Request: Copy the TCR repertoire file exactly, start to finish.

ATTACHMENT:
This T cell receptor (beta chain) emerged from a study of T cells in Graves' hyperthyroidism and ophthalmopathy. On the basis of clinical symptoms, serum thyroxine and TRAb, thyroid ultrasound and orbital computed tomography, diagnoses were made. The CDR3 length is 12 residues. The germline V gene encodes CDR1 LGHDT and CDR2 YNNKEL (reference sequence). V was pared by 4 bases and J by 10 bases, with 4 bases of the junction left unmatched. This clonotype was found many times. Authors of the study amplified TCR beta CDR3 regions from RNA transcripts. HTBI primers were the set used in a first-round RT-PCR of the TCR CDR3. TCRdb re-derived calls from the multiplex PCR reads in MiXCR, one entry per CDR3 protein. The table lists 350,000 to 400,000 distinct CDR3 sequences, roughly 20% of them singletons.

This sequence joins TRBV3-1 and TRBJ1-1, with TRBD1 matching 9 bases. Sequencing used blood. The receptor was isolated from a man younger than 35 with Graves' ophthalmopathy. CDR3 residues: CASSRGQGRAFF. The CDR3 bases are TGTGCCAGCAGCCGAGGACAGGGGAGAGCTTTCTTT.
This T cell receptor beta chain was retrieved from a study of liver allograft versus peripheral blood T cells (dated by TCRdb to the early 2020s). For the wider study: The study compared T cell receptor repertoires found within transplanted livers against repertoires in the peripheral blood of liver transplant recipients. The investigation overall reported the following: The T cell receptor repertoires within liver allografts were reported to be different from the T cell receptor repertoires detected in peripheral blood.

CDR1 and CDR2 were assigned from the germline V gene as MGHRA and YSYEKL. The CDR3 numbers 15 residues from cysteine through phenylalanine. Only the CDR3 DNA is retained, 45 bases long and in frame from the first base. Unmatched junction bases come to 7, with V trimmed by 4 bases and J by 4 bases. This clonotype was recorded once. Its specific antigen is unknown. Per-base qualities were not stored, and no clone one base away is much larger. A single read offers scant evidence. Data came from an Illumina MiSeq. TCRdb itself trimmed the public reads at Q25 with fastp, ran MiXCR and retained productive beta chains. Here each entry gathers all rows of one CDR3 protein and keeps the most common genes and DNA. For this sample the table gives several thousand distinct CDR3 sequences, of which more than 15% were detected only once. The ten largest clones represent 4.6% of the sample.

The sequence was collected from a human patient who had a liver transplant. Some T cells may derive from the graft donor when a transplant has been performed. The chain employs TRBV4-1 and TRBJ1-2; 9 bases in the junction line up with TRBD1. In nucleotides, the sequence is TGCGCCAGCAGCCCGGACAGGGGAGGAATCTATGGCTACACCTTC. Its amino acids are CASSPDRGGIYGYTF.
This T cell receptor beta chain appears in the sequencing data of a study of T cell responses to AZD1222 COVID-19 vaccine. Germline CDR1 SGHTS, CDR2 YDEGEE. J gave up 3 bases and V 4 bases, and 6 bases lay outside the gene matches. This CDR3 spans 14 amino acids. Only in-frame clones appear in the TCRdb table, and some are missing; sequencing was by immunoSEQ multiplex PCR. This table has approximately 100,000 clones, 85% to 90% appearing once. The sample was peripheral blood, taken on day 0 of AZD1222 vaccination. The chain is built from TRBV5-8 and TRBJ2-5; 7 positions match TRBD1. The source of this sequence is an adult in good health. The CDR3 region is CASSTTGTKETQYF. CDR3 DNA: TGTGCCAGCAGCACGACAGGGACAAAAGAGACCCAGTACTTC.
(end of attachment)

This T cell receptor (beta chain) emerged from a study of T cells in Graves' hyperthyroidism and ophthalmopathy. On the basis of clinical symptoms, serum thyroxine and TRAb, thyroid ultrasound and orbital computed tomography, diagnoses were made. The CDR3 length is 12 residues. The germline V gene encodes CDR1 LGHDT and CDR2 YNNKEL (reference sequence). V was pared by 4 bases and J by 10 bases, with 4 bases of the junction left unmatched. This clonotype was found many times. Authors of the study amplified TCR beta CDR3 regions from RNA transcripts. HTBI primers were the set used in a first-round RT-PCR of the TCR CDR3. TCRdb re-derived calls from the multiplex PCR reads in MiXCR, one entry per CDR3 protein. The table lists 350,000 to 400,000 distinct CDR3 sequences, roughly 20% of them singletons.

This sequence joins TRBV3-1 and TRBJ1-1, with TRBD1 matching 9 bases. Sequencing used blood. The receptor was isolated from a man younger than 35 with Graves' ophthalmopathy. CDR3 residues: CASSRGQGRAFF. The CDR3 bases are TGTGCCAGCAGCCGAGGACAGGGGAGAGCTTTCTTT.
This T cell receptor beta chain was retrieved from a study of liver allograft versus peripheral blood T cells (dated by TCRdb to the early 2020s). For the wider study: The study compared T cell receptor repertoires found within transplanted livers against repertoires in the peripheral blood of liver transplant recipients. The investigation overall reported the following: The T cell receptor repertoires within liver allografts were reported to be different from the T cell receptor repertoires detected in peripheral blood.

CDR1 and CDR2 were assigned from the germline V gene as MGHRA and YSYEKL. The CDR3 numbers 15 residues from cysteine through phenylalanine. Only the CDR3 DNA is retained, 45 bases long and in frame from the first base. Unmatched junction bases come to 7, with V trimmed by 4 bases and J by 4 bases. This clonotype was recorded once. Its specific antigen is unknown. Per-base qualities were not stored, and no clone one base away is much larger. A single read offers scant evidence. Data came from an Illumina MiSeq. TCRdb itself trimmed the public reads at Q25 with fastp, ran MiXCR and retained productive beta chains. Here each entry gathers all rows of one CDR3 protein and keeps the most common genes and DNA. For this sample the table gives several thousand distinct CDR3 sequences, of which more than 15% were detected only once. The ten largest clones represent 4.6% of the sample.

The sequence was collected from a human patient who had a liver transplant. Some T cells may derive from the graft donor when a transplant has been performed. The chain employs TRBV4-1 and TRBJ1-2; 9 bases in the junction line up with TRBD1. In nucleotides, the sequence is TGCGCCAGCAGCCCGGACAGGGGAGGAATCTATGGCTACACCTTC. Its amino acids are CASSPDRGGIYGYTF.
This T cell receptor beta chain appears in the sequencing data of a study of T cell responses to AZD1222 COVID-19 vaccine. Germline CDR1 SGHTS, CDR2 YDEGEE. J gave up 3 bases and V 4 bases, and 6 bases lay outside the gene matches. This CDR3 spans 14 amino acids. Only in-frame clones appear in the TCRdb table, and some are missing; sequencing was by immunoSEQ multiplex PCR. This table has approximately 100,000 clones, 85% to 90% appearing once. The sample was peripheral blood, taken on day 0 of AZD1222 vaccination. The chain is built from TRBV5-8 and TRBJ2-5; 7 positions match TRBD1. The source of this sequence is an adult in good health. The CDR3 region is CASSTTGTKETQYF. CDR3 DNA: TGTGCCAGCAGCACGACAGGGACAAAAGAGACCCAGTACTTC.